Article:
26 June – 2 July: Motoring Milestones

Momentous motoring events that took place during this week in history …..

120 years ago this week, a German-built Benz Velo, appearing at the Grand Forks parade to promote cigars, became the first automobile to be driven in North Dakota, US [28 June 1897]…… 110 years ago this week, Mongini and Zach covered 1,037 miles driving a Locomobile in winning the 24 hour race at the Hamline Avenue race track in the “Twin Cities” of Minneapolis-St. Paul, Minnesota, US [28 June 1907]…. on the same day [29 June 1907], Selwyn Edge completed a single-handed 24 hour drive to celebrate the opening of the Brooklands Track. Resting only when his 60 hp Napier had to be refuelled or provided with fresh tyres. He covered 1,581 miles 1,310 yards at an average speed of 65.905 mph and afterwards drove back to his hotel in Cobham. During the run 24 tyres were changed. The record stood until 1924……. Thirty eight cars started the French Grand Prix at one minute intervals

to complete 10 laps of a 48-mile (77 km) circuit on a triangular circuit near the city of Dieppe [2 July 1907]. The field was led away by Vincenzo Lancia’s Fiat. The race was run under a fuel consumption limit of 30 litres per 100 kilometres (7.84 miles per US gallon; 9.42 miles per imperial gallon). Louis Wagner led the race for the first three laps. After Wagner retired on lap four, Arthur Duray inherited the lead. Duray set the fastest lap, with an average speed of 75.40 mph (121.34 km/h), and led the race until his retirement on lap nine. Felice Nazzaro’s Fiat led from this point until the finish, completing the race over six and a half minutes ahead of second placed Ferenc Szisz. Nazzaro’s average speed was 70.6 mph (113.6 km/h) for the race. Nazzaro’s Fiat won the race over six and a half minutes ahead of second placed Ferenc Sziszat, at 70.6 mph (113.6 km/h)…….80 years ago this week, the 25,000th car produced by Volvo, a dark blue PV52, was delivered to the daughter of Mr Ostergren, Managing director of the Swedish Milk Producers Association in Stockholm [30 June 1937]……. 70 years ago this week, Jean-Pierre Wimille in an Alfa Romeo 158 won the Belgian Grand Prix contested over 35 laps of the 8.70 mile Spa-Francorchamps road circuit [29 June 1947]……. 60 years ago this week,  Tony Bettenhausen drove a Novi to a new closed course speed record of 177.046 mph at Monza, Italy, in qualifications for the “Race of Two Worlds” [28 June 1957]…… Giuseppe Bacciagaluppi, managing director of the Autodromo Nazionale di Monza, staged the first race at his newly remodeled track, a match race between the top 10 Indy Car drivers and the top 10 Formula One drivers in the world [29 June 1957]. Monza enjoyed the reputation of being Europe’s fastest racetrack. Jimmy Bryan of the United States won the Two Worlds Trophy in a Salih roadster at 160mph. The race did little to settle the dispute as to where the world’s best drivers reside, on the high-speed ovals of the United States or on the curvy Grand Prix tracks of Europe. In those days, many racers bridged the gap between the two worlds– like Jim Clark, who won at Indy in the same year he captured the F1 crown. Today it is widely held that the world’s best drivers compete on the F1 circuit, though the specialized cars of today make the two types of racing more difficult to compare……50 years ago this week, SEAT 600 model production began [27 June 1967]. Made in Spain under licence by Fiat, it helped to start the economic boom, the Spanish miracle (1959–1973), that came at the end of the slow recovery from the Spanish Civil War. Technically, the car was basic and not very modern; it was a license-built Italian Fiat 600 of 1955 with a rear-engine/rear-wheel-drive layout. The engine was a 4-cylinder, water-cooled unit formerly with a displacement of 633 cc producing 19 hp (14 kW) and later 767 cc, yielding 21.5 hp (16 kW) at 4600 rpm. It was a relatively inexpensive vehicle (then 60,000 Spanish pesetas) and was the first car that came within the modest but rapidly growing economic means of most Spanish families from the mid-1960s to the early 1970s. The vehicle has become an icon of the period. The SEAT company was born as a joint venture of the Spanish state holding agency National Institute of Industry, six Spanish banks and Fiat – almost all SEAT models up to 1982 were license-built Fiat based cars although the 1200/1430 Sport “Boca negra” and 133 were models created in-house by SEAT in the 1970s. Up to 797,319 SEAT 600s and 18,000 SEAT 800s were made until 1973. They were exported to Argentina, Mexico, Poland and Finland. The Fiat version enjoyed far less success in its homeland than the Spanish model, probably because the Italian market was more advanced than the Spanish at the time. Among the reasons for ending production were the thin and weak b pillars, which made seat belt installation very difficultThe SEAT 600 was replaced by the far less successful SEAT 133, a modernized derivative of the SEAT 850 designed by SEAT……Jayne Mansfield, the first major American actress to have a nude starring role in a Hollywood motion picture, died in a car crash at the age of 34 [29 June 1967]. At approximately 2.25 a.m. on US Highway 90, her 1966 Buick crashed into the rear of a tractor-trailer that had slowed for a truck that was spraying mosquito fogger. Mansfield, her lover Sam Brody and their driver Ronnie Harrison were killed instantly; three of her children in the rear survived with minor injuries. Reports that Mansfield was decapitated are untrue, as photographs of the crushed car with what resembled a blonde-haired head tangled in the car’s smashed windshield actually showed her wig……. Jack Brabham in a Brabham-Repco BT24 won the first French Grand Prix to be held in Le Mans since the first ever running of the race in 1906 [2 July 1967]. The new Bugatti circuit at Le Mans used the main pit straight at Le Mans, which back in 1967 did not have the Dunlop Chicane, but then turned right at “La Chapelle” into an infield section comprising the third gear “Le Musée” left hander and the second gear “Garage Vert” corner which led onto the back straight, whose only distinctive feature was the “Chemin Aux Boeups” left hand kink (now a left-right chicane) some two-thirds along, before heading back to the pit straight via the “S Bleu” and “Raccordement” corners near the entrance to the pits. Graham Hill was on pole and led away for the first lap until Jack Brabham took over. On lap 7 Jim Clark took the lead and Hill passed Brabham to make it a Lotus 1-2. Hill then retook the lead until his crown-wheel and pinion failed on lap 14. The same problem caused Clark’s retirement from the lead on lap 23, leaving Brabham ahead of Dan Gurney, Chris Amon and Denny Hulme. On lap 41 a fuel line broke on Gurney’s car, making it a Brabham 1-2 and Amon’s throttle cable broke several laps later. Brabham drove home serenely to win his first race in eight Grands Prix by 49.5 seconds from team mate Hulme, and over a lap in front of the BRM of Jackie Stewart……. 40 years ago this week, the Grand Prix de Rouen-les-Essarts was won by Eddie Cheever in a BMW, aged 19 years, 168 days – to become the youngest winner of a Formula 2 race [26 June 1987]……. 20 years ago this week, the World Record for Most Persons in a Car Skoda Felicia was set: 28, students of a high school in Brno (Czech Republic) [27 June 1997]…… The French Grand Prix (formally the LXXXIII French Grand Prix) contested over 72 laps of the Circuit de Nevers, Magny-Cours, was won by Michael Schumacher driving a Ferrari car after starting from pole position [29 June 1997]. Heinz-Harald Frentzen finished second driving for the Williams team, with Eddie Irvine third in the other Ferrari. Schumacher’s win was his third of the season and his second consecutive win having won the preceding Canadian Grand Prix…… on the same day, Griffith Borgeson (79), influential American race car historian, described by the Society of Automotive Engineers as one of the world’s preeminent automotive historians, died [29 June 1997]. His most well-known work, The Golden Age of the American Racing Car, almost single-handedly rescued the memory of an entire era of brilliant race car work in the United States, an era whose memory was being lost……. The Lincoln Navigator, a full-size luxury SUV marketed and sold by the Lincoln brand of Ford Motor Company was introduced in the United States [1 July 2007]. Sold primarily in North America, the Navigator is the Lincoln counterpart of the Ford Expedition. While not the longest vehicle ever sold by the brand (it is shorter than the 1958-1960 Lincolns and the 1969-1979 Lincoln Continentals), it is the heaviest production Lincoln ever built. Considering its Ford counterpart, it is also the Lincoln with the greatest cargo capacity and the first non-limousine Lincoln to offer seating for more than six people. The Lincoln Navigator was the first Lincoln (aside from the ill-fated Lincoln Versailles) to be produced in a factory outside the Wixom Assembly Plant since 1958. From 1997 to 2009, production was sourced at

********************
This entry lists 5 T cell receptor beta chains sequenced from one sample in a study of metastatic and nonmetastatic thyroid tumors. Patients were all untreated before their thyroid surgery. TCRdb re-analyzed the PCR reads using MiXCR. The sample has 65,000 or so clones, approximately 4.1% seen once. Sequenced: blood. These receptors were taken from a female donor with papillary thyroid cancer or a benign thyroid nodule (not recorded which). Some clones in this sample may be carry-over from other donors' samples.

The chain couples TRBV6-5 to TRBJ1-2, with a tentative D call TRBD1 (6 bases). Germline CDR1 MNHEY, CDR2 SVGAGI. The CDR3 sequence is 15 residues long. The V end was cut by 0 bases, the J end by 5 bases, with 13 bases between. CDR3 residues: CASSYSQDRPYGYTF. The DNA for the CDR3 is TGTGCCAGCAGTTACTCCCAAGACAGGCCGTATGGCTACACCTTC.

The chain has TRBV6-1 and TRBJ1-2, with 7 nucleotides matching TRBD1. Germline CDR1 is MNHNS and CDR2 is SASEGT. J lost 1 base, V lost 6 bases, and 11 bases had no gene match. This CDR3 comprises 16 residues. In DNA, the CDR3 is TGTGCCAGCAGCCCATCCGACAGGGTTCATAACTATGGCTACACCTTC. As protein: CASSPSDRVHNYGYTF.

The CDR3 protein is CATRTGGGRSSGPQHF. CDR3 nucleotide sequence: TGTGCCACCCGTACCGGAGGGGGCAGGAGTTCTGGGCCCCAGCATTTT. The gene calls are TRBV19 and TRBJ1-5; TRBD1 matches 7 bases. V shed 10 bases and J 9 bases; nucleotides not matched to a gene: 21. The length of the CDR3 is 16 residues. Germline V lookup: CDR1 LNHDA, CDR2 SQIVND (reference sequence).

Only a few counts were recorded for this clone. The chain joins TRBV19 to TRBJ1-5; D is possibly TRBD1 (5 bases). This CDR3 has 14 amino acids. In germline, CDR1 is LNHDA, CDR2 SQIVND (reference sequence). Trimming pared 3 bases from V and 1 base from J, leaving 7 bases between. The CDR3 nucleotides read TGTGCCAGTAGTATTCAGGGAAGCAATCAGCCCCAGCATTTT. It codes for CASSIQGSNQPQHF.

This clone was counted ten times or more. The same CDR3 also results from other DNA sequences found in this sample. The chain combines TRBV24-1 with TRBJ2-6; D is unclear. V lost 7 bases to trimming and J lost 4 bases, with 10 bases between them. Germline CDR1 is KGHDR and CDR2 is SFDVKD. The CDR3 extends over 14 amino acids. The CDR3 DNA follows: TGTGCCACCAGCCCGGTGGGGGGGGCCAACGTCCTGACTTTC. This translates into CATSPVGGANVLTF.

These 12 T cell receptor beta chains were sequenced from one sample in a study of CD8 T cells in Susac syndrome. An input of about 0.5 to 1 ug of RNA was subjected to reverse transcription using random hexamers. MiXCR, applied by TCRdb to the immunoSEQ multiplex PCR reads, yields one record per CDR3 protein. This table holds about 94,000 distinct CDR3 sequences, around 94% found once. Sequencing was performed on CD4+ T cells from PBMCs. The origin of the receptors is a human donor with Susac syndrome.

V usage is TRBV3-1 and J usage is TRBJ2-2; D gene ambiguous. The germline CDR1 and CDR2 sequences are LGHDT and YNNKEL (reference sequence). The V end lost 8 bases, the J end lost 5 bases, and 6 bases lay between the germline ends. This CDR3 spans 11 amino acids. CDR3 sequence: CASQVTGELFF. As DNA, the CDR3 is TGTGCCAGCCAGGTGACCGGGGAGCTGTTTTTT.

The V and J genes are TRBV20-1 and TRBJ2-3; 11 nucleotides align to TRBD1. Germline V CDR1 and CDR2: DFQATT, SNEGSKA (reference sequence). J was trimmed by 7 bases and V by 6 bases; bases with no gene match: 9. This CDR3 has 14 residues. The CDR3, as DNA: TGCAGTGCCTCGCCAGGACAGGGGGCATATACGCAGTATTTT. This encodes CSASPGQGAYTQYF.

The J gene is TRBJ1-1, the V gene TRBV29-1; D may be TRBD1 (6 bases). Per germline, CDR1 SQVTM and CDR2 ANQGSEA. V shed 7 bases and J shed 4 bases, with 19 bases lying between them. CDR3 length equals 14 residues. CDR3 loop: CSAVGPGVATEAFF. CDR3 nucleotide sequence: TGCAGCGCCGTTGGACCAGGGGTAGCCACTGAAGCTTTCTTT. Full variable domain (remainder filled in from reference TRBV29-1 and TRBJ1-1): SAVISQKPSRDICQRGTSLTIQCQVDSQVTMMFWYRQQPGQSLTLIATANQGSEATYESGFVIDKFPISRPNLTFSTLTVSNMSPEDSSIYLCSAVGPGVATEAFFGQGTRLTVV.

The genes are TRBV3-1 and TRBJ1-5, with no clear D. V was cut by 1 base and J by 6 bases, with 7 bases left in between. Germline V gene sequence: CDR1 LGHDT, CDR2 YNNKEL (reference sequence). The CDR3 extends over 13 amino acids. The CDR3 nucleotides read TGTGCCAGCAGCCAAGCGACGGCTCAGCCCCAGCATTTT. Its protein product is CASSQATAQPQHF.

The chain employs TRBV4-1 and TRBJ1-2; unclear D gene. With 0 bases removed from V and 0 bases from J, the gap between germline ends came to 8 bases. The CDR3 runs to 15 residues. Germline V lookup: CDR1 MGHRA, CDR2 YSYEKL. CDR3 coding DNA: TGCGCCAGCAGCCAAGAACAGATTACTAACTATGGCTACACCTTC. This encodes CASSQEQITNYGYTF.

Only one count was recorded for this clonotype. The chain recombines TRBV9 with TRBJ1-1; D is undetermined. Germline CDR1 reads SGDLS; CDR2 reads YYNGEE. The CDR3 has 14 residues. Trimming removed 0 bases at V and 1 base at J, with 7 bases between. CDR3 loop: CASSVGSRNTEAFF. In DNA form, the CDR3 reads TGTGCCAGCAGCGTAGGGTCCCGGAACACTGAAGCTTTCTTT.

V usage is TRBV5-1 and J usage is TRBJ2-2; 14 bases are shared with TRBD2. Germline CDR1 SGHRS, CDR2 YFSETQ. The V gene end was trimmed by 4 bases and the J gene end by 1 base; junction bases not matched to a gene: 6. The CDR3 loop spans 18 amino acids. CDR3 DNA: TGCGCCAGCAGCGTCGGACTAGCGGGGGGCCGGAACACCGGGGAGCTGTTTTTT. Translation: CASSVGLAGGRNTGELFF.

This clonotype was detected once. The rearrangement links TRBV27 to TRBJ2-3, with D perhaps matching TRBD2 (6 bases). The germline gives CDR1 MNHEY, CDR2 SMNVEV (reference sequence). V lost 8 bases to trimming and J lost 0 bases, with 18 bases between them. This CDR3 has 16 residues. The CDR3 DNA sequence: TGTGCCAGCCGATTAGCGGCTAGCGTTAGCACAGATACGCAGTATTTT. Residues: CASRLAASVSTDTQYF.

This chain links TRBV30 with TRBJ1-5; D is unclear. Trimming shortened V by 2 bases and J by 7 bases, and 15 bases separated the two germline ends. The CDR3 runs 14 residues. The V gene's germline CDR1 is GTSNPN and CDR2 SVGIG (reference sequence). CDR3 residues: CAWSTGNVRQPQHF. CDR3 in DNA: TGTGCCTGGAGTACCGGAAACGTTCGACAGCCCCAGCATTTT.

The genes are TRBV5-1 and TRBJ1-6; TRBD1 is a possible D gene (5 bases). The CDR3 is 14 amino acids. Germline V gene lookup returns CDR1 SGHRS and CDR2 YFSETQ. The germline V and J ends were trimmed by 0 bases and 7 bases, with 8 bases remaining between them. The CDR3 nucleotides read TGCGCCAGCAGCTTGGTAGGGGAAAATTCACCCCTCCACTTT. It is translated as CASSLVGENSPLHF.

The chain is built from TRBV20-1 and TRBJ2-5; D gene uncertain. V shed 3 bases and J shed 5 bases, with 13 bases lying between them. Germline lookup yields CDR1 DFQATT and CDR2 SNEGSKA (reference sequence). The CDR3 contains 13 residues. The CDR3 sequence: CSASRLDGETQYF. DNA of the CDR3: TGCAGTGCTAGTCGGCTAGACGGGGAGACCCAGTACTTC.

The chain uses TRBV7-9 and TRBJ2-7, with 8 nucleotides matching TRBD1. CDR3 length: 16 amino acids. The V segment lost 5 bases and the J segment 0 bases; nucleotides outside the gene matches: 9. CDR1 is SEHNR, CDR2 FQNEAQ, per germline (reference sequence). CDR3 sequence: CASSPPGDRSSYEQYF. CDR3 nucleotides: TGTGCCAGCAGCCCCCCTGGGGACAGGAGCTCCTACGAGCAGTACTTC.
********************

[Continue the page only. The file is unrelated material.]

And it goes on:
the Michigan Assembly Plant in Wayne, Michigan. Since 2007, production has also been sourced from the Kentucky Truck Plant in Louisville, Kentucky……. 10 years ago this week, Paris Hilton was released from a California jail after serving around half of a 45-day sentence for violating probation on a driving ban [26 June 2007]……. Two unexploded car bombs were discovered in London [29 June 2007]. The first device, made up of 60 litres of petrol, gas cylinders and nails, was found in a Mercedes parked outside a nightclub in Haymarket. The second device, similar in design, was left in another Mercedes in nearby Cockspur Street, but was not discovered until after the car had been towed away because it was illegally parked…… Terrorist Kafeel Ahmed deliberately drove a dark-green Jeep Cherokee into the glass doors of the main terminal of Glasgow International Airport [30 June 2007]. Although the car burst into flames, the car bomb failed to detonate. Ahmed, on fire after dousing himself in fuel, together with passenger Bilal Abdulla, attacked the police. Fire extinguishers were used to put Ahmed out and he was subsequently tackled by two police officers and bystanders. He later died from serious burns sustained in the attack, and his accomplice Abdulla was jailed for a minimum of 32 years….. A Vauxhall 30-98, was auctioned by Bonham& Goodman in Sydney, Australia for £176,321(AUD$417,195) including premium [1 July 2007]. The Vauxhall, remarkably original and unrestored 1921 model featuring polished aluminium bodywork, had been in the same ownership for over fifty years and had covered less than 20,000 miles since 1928. The Vauxhall 30-98, one of the greatest sports cars of the twentieth century was the first in the UK to top 100mph in production form. Fitted with a 4,525cc side-valve four-cylinder engine, producing 90bhp, this Vauxhall was made in two basic types, E-type and the more powerful OE-type, built between 1923 and 1927. The Autocar magazine went on to say: ‘Few cars have such graceful lines yet suggest unlimited strength allied to speed… and very, very few can take a corner stiffly with absolute certainty as this one can.’….. Contested over 70 laps of the Magny-Cours Circuit, the French Grand Prix was won by Kimi Räikkönen for the Ferrari team after starting from third position [1 July 2007]. Felipe Massa, who started the race from pole position, finished second in the latter Ferrari, with Lewis Hamilton third in a McLaren

365 Days Of Motoring

Recent Posts



I We have no wish to abuse copyright regulations and we apologise unreservedly if this occurs. If you own any of the material published please get in touch.